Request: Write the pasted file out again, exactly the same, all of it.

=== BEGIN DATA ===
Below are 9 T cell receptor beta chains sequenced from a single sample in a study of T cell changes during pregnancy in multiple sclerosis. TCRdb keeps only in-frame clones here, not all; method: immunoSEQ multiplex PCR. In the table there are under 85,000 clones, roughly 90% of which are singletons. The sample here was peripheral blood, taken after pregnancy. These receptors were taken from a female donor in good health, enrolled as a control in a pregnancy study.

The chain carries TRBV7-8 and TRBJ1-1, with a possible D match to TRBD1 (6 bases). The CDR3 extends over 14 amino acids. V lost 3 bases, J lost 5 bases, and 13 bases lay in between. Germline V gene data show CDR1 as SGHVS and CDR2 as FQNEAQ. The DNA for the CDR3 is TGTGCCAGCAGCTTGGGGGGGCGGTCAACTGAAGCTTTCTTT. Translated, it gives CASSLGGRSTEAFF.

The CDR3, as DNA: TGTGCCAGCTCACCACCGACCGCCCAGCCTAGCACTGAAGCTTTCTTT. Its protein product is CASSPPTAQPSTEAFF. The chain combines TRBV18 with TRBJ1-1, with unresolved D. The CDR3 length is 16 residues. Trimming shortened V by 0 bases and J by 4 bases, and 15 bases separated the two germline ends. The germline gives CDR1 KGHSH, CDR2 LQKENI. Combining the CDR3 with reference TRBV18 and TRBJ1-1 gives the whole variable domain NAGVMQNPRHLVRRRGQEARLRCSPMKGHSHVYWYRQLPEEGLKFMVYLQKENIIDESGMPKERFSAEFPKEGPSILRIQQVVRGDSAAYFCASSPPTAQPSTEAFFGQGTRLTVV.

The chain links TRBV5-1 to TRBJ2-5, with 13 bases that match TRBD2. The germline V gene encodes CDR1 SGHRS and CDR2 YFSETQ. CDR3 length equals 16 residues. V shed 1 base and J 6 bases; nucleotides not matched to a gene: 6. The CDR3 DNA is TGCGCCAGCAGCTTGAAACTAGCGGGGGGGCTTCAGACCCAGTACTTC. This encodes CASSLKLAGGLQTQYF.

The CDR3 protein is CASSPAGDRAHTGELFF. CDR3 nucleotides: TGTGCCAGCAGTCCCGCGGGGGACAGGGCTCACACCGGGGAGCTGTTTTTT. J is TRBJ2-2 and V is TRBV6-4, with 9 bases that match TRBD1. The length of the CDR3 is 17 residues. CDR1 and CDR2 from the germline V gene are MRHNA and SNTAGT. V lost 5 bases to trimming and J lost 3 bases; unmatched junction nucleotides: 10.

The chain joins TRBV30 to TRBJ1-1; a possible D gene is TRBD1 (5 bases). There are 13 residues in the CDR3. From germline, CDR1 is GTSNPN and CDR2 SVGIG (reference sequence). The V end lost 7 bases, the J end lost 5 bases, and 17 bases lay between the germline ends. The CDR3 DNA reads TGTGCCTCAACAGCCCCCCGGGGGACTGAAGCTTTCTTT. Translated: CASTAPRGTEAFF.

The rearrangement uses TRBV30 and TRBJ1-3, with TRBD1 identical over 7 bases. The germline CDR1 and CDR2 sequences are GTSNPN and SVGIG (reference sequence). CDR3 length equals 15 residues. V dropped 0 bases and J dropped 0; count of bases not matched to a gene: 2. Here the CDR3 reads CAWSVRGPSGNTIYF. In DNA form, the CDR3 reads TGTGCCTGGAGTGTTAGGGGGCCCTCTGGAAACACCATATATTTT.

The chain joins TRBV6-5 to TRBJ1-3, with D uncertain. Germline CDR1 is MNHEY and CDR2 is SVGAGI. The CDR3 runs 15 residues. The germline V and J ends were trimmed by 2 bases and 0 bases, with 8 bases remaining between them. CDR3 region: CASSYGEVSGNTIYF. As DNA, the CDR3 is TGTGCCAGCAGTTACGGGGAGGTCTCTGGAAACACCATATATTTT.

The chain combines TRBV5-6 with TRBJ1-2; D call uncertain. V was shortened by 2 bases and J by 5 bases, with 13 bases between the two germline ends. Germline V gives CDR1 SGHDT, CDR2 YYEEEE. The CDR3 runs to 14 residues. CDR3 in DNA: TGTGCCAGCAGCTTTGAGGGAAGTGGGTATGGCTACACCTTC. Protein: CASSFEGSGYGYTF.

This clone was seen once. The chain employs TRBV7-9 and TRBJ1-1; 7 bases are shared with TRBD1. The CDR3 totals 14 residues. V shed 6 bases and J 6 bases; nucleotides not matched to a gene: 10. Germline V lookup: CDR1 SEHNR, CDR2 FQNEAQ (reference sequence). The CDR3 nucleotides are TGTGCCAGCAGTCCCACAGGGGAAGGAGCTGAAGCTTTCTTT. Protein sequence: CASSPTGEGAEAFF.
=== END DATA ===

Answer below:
Below are 9 T cell receptor beta chains sequenced from a single sample in a study of T cell changes during pregnancy in multiple sclerosis. TCRdb keeps only in-frame clones here, not all; method: immunoSEQ multiplex PCR. In the table there are under 85,000 clones, roughly 90% of which are singletons. The sample here was peripheral blood, taken after pregnancy. These receptors were taken from a female donor in good health, enrolled as a control in a pregnancy study.

The chain carries TRBV7-8 and TRBJ1-1, with a possible D match to TRBD1 (6 bases). The CDR3 extends over 14 amino acids. V lost 3 bases, J lost 5 bases, and 13 bases lay in between. Germline V gene data show CDR1 as SGHVS and CDR2 as FQNEAQ. The DNA for the CDR3 is TGTGCCAGCAGCTTGGGGGGGCGGTCAACTGAAGCTTTCTTT. Translated, it gives CASSLGGRSTEAFF.

The CDR3, as DNA: TGTGCCAGCTCACCACCGACCGCCCAGCCTAGCACTGAAGCTTTCTTT. Its protein product is CASSPPTAQPSTEAFF. The chain combines TRBV18 with TRBJ1-1, with unresolved D. The CDR3 length is 16 residues. Trimming shortened V by 0 bases and J by 4 bases, and 15 bases separated the two germline ends. The germline gives CDR1 KGHSH, CDR2 LQKENI. Combining the CDR3 with reference TRBV18 and TRBJ1-1 gives the whole variable domain NAGVMQNPRHLVRRRGQEARLRCSPMKGHSHVYWYRQLPEEGLKFMVYLQKENIIDESGMPKERFSAEFPKEGPSILRIQQVVRGDSAAYFCASSPPTAQPSTEAFFGQGTRLTVV.

The chain links TRBV5-1 to TRBJ2-5, with 13 bases that match TRBD2. The germline V gene encodes CDR1 SGHRS and CDR2 YFSETQ. CDR3 length equals 16 residues. V shed 1 base and J 6 bases; nucleotides not matched to a gene: 6. The CDR3 DNA is TGCGCCAGCAGCTTGAAACTAGCGGGGGGGCTTCAGACCCAGTACTTC. This encodes CASSLKLAGGLQTQYF.

The CDR3 protein is CASSPAGDRAHTGELFF. CDR3 nucleotides: TGTGCCAGCAGTCCCGCGGGGGACAGGGCTCACACCGGGGAGCTGTTTTTT. J is TRBJ2-2 and V is TRBV6-4, with 9 bases that match TRBD1. The length of the CDR3 is 17 residues. CDR1 and CDR2 from the germline V gene are MRHNA and SNTAGT. V lost 5 bases to trimming and J lost 3 bases; unmatched junction nucleotides: 10.

The chain joins TRBV30 to TRBJ1-1; a possible D gene is TRBD1 (5 bases). There are 13 residues in the CDR3. From germline, CDR1 is GTSNPN and CDR2 SVGIG (reference sequence). The V end lost 7 bases, the J end lost 5 bases, and 17 bases lay between the germline ends. The CDR3 DNA reads TGTGCCTCAACAGCCCCCCGGGGGACTGAAGCTTTCTTT. Translated: CASTAPRGTEAFF.

The rearrangement uses TRBV30 and TRBJ1-3, with TRBD1 identical over 7 bases. The germline CDR1 and CDR2 sequences are GTSNPN and SVGIG (reference sequence). CDR3 length equals 15 residues. V dropped 0 bases and J dropped 0; count of bases not matched to a gene: 2. Here the CDR3 reads CAWSVRGPSGNTIYF. In DNA form, the CDR3 reads TGTGCCTGGAGTGTTAGGGGGCCCTCTGGAAACACCATATATTTT.

The chain joins TRBV6-5 to TRBJ1-3, with D uncertain. Germline CDR1 is MNHEY and CDR2 is SVGAGI. The CDR3 runs 15 residues. The germline V and J ends were trimmed by 2 bases and 0 bases, with 8 bases remaining between them. CDR3 region: CASSYGEVSGNTIYF. As DNA, the CDR3 is TGTGCCAGCAGTTACGGGGAGGTCTCTGGAAACACCATATATTTT.

The chain combines TRBV5-6 with TRBJ1-2; D call uncertain. V was shortened by 2 bases and J by 5 bases, with 13 bases between the two germline ends. Germline V gives CDR1 SGHDT, CDR2 YYEEEE. The CDR3 runs to 14 residues. CDR3 in DNA: TGTGCCAGCAGCTTTGAGGGAAGTGGGTATGGCTACACCTTC. Protein: CASSFEGSGYGYTF.

This clone was seen once. The chain employs TRBV7-9 and TRBJ1-1; 7 bases are shared with TRBD1. The CDR3 totals 14 residues. V shed 6 bases and J 6 bases; nucleotides not matched to a gene: 10. Germline V lookup: CDR1 SEHNR, CDR2 FQNEAQ (reference sequence). The CDR3 nucleotides are TGTGCCAGCAGTCCCACAGGGGAAGGAGCTGAAGCTTTCTTT. Protein sequence: CASSPTGEGAEAFF.